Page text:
FORT WAYNE – A part-time Fort Wayne resident who lives mostly overseas said Thursday his U.S. passport was reinstated after a 47-day wait.
Nader el-Dajani, a U.S. citizen with business interests in the Mideast, said he has been questioned or searched three times by airport security officers and put on a watch list because he declined to give details about his travel plans in 2012.
The U.S. Embassy in Bahrain kept Dajani’s passport when he tried to update it Feb. 27, according to an online story published Monday by the news organization Mother Jones.
A State Department official confirmed to The Journal Gazette that Dajani had applied for additional passport pages and his passport was returned to him Tuesday. The official said he had no information about what had taken so long.
Dajani said in an email that he believes the Mother Jones story and efforts on his behalf by the Council on American-Islamic Relations were responsible for the return of his passport.
He said his troubles apparently stemmed from a conversation with a U.S. Department of Homeland Security officer as Dajani was about to board a flight from London to Chicago in 2012.
The officer asked a number of questions which I answered willingly until he asked me how long and why I am going to the US, Dajani wrote to The Journal Gazette. My response to this question was, I am going home and I can stay as long as I want.’ He answered me, But you work in Bahrain’ and my response was, But I am going home.’
Dajani had told Mother Jones that the security questions started because he was carrying multiple cellphones. He told The Journal Gazette that he typically carries four phones so he can be more accessible to business customers in Bahrain, Saudi Arabia, Qatar, Kuwait and UAE.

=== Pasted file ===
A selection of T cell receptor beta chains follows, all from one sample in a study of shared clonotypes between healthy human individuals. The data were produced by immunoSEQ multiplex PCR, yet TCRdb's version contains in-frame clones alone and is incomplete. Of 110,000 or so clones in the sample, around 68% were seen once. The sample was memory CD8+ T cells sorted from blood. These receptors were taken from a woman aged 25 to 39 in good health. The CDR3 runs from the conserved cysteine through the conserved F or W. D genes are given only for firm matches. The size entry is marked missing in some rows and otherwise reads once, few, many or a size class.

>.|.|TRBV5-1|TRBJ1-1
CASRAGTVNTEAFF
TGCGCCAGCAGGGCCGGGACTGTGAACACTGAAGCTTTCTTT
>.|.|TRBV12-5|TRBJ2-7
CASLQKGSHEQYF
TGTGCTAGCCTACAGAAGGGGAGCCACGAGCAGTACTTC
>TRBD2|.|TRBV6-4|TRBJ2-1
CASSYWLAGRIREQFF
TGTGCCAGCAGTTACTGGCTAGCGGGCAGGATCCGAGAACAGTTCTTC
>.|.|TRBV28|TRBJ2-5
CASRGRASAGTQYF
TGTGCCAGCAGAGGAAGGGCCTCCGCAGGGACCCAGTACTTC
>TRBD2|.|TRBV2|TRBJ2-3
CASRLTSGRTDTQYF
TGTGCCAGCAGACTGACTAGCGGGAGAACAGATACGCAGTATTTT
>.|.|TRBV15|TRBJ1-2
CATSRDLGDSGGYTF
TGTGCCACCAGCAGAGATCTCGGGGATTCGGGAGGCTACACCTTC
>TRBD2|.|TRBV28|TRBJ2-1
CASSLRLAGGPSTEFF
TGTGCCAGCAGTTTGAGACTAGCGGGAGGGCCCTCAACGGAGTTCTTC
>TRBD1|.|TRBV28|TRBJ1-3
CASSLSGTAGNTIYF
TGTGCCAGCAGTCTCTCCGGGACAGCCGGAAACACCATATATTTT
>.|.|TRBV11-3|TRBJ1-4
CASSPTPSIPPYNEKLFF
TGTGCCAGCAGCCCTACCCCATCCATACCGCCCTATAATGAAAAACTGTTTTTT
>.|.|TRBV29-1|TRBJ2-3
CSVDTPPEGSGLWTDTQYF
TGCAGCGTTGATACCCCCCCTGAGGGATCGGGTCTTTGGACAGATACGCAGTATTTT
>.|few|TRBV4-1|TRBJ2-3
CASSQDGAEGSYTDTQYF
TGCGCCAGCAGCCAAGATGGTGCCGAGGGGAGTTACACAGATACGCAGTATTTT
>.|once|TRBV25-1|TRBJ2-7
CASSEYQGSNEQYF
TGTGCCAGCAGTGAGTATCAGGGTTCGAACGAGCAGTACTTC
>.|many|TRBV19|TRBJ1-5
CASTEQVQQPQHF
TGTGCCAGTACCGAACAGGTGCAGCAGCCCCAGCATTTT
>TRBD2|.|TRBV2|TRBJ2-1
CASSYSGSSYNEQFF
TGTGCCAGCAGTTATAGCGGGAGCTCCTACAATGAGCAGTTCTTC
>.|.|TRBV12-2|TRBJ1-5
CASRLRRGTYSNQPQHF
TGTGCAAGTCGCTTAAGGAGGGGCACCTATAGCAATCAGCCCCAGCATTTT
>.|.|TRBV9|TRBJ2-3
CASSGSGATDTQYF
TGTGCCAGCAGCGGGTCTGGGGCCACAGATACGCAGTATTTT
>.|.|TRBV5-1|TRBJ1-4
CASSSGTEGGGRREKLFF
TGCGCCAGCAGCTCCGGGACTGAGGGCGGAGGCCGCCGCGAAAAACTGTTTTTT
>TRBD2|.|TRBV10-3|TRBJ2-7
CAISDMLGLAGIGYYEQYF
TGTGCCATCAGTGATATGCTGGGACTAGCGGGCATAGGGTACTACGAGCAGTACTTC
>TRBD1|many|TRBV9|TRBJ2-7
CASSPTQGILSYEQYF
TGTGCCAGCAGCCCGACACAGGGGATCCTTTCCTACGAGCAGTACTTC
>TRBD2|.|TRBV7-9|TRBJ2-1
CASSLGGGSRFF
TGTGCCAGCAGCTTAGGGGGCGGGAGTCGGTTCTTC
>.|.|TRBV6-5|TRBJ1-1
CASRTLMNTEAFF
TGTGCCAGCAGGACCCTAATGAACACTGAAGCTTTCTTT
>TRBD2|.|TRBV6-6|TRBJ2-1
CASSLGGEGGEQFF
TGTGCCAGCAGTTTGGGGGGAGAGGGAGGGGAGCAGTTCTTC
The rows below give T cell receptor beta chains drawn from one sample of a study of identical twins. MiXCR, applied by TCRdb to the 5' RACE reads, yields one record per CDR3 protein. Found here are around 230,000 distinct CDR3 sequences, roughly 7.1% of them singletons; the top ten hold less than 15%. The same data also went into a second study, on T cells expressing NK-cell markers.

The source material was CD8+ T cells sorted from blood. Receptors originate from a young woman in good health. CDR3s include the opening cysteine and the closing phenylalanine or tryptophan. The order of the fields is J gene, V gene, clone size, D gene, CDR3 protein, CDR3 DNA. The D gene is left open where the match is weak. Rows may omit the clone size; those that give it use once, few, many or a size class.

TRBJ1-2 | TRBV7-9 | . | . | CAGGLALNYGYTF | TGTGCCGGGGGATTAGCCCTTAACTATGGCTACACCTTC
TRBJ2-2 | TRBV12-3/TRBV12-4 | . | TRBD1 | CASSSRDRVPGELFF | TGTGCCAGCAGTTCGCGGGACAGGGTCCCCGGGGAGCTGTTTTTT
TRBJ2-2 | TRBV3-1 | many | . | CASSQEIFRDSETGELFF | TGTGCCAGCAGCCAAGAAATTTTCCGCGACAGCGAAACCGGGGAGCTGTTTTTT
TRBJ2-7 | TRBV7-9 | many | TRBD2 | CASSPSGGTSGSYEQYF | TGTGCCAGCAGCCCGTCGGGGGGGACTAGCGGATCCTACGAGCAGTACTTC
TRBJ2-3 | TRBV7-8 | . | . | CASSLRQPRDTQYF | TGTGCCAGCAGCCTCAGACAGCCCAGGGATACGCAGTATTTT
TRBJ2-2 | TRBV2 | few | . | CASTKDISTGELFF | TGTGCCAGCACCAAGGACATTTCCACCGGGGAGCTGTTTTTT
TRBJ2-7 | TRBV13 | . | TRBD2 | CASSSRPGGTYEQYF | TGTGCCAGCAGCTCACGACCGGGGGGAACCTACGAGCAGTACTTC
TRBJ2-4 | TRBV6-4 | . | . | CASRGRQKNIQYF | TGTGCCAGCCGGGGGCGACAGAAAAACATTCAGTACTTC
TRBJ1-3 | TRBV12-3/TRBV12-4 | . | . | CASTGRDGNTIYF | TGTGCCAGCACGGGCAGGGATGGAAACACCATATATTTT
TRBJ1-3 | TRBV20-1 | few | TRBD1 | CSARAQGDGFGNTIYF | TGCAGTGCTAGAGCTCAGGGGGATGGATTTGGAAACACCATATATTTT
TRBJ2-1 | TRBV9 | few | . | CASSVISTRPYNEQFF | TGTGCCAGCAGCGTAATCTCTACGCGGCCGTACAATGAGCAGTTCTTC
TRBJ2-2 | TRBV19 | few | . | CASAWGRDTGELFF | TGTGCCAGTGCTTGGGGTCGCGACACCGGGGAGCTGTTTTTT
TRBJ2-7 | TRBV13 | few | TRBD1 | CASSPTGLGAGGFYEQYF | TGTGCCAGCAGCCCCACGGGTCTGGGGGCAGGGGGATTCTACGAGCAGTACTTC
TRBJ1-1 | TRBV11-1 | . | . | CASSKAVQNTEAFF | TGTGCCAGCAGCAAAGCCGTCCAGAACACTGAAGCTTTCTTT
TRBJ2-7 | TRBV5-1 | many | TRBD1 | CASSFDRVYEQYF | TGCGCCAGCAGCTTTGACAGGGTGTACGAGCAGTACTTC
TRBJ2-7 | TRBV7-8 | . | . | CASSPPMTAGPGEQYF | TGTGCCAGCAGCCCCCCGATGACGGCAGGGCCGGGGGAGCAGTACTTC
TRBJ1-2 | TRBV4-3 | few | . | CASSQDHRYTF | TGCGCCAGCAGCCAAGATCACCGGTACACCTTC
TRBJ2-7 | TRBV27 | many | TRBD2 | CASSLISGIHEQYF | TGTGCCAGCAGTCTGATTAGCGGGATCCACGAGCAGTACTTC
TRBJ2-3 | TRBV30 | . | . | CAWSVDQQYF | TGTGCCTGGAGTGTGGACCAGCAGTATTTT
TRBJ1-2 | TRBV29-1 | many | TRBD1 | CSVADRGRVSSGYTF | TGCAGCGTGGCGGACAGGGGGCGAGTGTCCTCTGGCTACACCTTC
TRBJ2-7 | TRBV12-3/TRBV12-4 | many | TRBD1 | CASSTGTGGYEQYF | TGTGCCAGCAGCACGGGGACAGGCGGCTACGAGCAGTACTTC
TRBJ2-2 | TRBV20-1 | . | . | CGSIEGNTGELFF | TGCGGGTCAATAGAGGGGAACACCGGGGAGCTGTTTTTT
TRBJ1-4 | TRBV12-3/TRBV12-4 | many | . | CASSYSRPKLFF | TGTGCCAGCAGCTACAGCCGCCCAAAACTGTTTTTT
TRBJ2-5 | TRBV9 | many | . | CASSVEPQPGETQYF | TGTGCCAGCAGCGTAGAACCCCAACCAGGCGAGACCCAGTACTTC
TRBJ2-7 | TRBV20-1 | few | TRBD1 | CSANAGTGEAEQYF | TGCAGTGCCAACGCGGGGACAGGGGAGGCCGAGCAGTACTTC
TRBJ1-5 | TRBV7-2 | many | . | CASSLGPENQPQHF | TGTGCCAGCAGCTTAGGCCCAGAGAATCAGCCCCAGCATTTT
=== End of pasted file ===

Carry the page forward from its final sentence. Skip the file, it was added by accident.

I guess customer care and understanding customer needs and me being proud of being an American and believing that I have the right to be home when I want and for as long as I want got me into trouble, Dajani wrote.
Dajani owns and runs a company in Bahrain named JANADA, which does business in electronics, building materials and advertising. He is a former international marketing manager for the Fort Wayne operations of what is now ITT Exelis, which produces military communications equipment and weather satellite parts.
Dajani said he is enrolled in Homeland Security’s Traveler Redress Inquiry Program. The department’s website says TRIP is designed to help legitimate travelers who encounter problems trying to board airliners or cross U.S. borders. Dajani’s problems aren’t over. He said his residency status in both Bahrain and Saudi Arabia expired while he waited for his passport. He said he hopes to resolve his Bahrain residency status next week.